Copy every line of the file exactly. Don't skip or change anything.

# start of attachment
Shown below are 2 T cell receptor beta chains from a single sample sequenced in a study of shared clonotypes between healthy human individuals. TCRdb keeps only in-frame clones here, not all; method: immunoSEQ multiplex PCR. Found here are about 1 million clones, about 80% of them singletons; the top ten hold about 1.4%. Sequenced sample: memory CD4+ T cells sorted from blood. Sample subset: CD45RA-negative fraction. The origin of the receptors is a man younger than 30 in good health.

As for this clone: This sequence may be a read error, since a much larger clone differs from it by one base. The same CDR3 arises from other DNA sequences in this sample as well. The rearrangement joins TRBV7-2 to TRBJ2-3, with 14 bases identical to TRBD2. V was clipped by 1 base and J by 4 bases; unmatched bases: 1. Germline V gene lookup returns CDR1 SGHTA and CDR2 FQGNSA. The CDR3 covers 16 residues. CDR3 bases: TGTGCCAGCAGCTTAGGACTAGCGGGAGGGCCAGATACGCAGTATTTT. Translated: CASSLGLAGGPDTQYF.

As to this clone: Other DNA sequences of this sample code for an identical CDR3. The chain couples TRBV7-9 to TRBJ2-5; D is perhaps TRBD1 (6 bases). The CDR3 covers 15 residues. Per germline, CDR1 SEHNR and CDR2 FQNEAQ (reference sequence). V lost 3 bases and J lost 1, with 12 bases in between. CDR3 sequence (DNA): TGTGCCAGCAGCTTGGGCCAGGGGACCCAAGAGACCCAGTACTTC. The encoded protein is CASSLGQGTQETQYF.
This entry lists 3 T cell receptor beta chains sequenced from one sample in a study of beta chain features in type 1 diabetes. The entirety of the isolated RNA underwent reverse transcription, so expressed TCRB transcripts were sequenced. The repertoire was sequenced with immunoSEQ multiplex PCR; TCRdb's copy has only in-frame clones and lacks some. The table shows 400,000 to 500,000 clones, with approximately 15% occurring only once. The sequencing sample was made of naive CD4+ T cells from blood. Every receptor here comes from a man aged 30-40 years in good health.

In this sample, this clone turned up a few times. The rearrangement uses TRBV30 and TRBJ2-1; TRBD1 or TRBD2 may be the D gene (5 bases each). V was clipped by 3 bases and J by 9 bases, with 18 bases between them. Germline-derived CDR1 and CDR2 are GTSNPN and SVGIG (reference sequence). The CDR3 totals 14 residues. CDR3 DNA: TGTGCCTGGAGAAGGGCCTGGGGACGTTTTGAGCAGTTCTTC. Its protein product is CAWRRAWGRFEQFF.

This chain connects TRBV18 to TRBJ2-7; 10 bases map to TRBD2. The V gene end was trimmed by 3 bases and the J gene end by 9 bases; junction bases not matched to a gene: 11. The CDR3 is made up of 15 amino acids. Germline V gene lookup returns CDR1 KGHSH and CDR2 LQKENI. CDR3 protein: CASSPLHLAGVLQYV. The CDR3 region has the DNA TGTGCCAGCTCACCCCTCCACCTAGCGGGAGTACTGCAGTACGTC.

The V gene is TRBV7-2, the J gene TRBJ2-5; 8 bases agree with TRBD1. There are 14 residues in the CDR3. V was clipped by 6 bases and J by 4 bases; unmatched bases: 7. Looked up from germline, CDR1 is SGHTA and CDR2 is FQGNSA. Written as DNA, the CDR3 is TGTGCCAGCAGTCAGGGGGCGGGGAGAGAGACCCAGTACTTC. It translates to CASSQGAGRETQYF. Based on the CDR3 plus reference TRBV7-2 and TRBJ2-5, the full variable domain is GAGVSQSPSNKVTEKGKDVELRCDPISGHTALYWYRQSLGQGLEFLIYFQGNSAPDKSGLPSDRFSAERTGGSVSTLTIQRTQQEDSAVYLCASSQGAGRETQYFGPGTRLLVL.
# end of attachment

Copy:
Shown below are 2 T cell receptor beta chains from a single sample sequenced in a study of shared clonotypes between healthy human individuals. TCRdb keeps only in-frame clones here, not all; method: immunoSEQ multiplex PCR. Found here are about 1 million clones, about 80% of them singletons; the top ten hold about 1.4%. Sequenced sample: memory CD4+ T cells sorted from blood. Sample subset: CD45RA-negative fraction. The origin of the receptors is a man younger than 30 in good health.

As for this clone: This sequence may be a read error, since a much larger clone differs from it by one base. The same CDR3 arises from other DNA sequences in this sample as well. The rearrangement joins TRBV7-2 to TRBJ2-3, with 14 bases identical to TRBD2. V was clipped by 1 base and J by 4 bases; unmatched bases: 1. Germline V gene lookup returns CDR1 SGHTA and CDR2 FQGNSA. The CDR3 covers 16 residues. CDR3 bases: TGTGCCAGCAGCTTAGGACTAGCGGGAGGGCCAGATACGCAGTATTTT. Translated: CASSLGLAGGPDTQYF.

As to this clone: Other DNA sequences of this sample code for an identical CDR3. The chain couples TRBV7-9 to TRBJ2-5; D is perhaps TRBD1 (6 bases). The CDR3 covers 15 residues. Per germline, CDR1 SEHNR and CDR2 FQNEAQ (reference sequence). V lost 3 bases and J lost 1, with 12 bases in between. CDR3 sequence (DNA): TGTGCCAGCAGCTTGGGCCAGGGGACCCAAGAGACCCAGTACTTC. The encoded protein is CASSLGQGTQETQYF.
This entry lists 3 T cell receptor beta chains sequenced from one sample in a study of beta chain features in type 1 diabetes. The entirety of the isolated RNA underwent reverse transcription, so expressed TCRB transcripts were sequenced. The repertoire was sequenced with immunoSEQ multiplex PCR; TCRdb's copy has only in-frame clones and lacks some. The table shows 400,000 to 500,000 clones, with approximately 15% occurring only once. The sequencing sample was made of naive CD4+ T cells from blood. Every receptor here comes from a man aged 30-40 years in good health.

In this sample, this clone turned up a few times. The rearrangement uses TRBV30 and TRBJ2-1; TRBD1 or TRBD2 may be the D gene (5 bases each). V was clipped by 3 bases and J by 9 bases, with 18 bases between them. Germline-derived CDR1 and CDR2 are GTSNPN and SVGIG (reference sequence). The CDR3 totals 14 residues. CDR3 DNA: TGTGCCTGGAGAAGGGCCTGGGGACGTTTTGAGCAGTTCTTC. Its protein product is CAWRRAWGRFEQFF.

This chain connects TRBV18 to TRBJ2-7; 10 bases map to TRBD2. The V gene end was trimmed by 3 bases and the J gene end by 9 bases; junction bases not matched to a gene: 11. The CDR3 is made up of 15 amino acids. Germline V gene lookup returns CDR1 KGHSH and CDR2 LQKENI. CDR3 protein: CASSPLHLAGVLQYV. The CDR3 region has the DNA TGTGCCAGCTCACCCCTCCACCTAGCGGGAGTACTGCAGTACGTC.

The V gene is TRBV7-2, the J gene TRBJ2-5; 8 bases agree with TRBD1. There are 14 residues in the CDR3. V was clipped by 6 bases and J by 4 bases; unmatched bases: 7. Looked up from germline, CDR1 is SGHTA and CDR2 is FQGNSA. Written as DNA, the CDR3 is TGTGCCAGCAGTCAGGGGGCGGGGAGAGAGACCCAGTACTTC. It translates to CASSQGAGRETQYF. Based on the CDR3 plus reference TRBV7-2 and TRBJ2-5, the full variable domain is GAGVSQSPSNKVTEKGKDVELRCDPISGHTALYWYRQSLGQGLEFLIYFQGNSAPDKSGLPSDRFSAERTGGSVSTLTIQRTQQEDSAVYLCASSQGAGRETQYFGPGTRLLVL.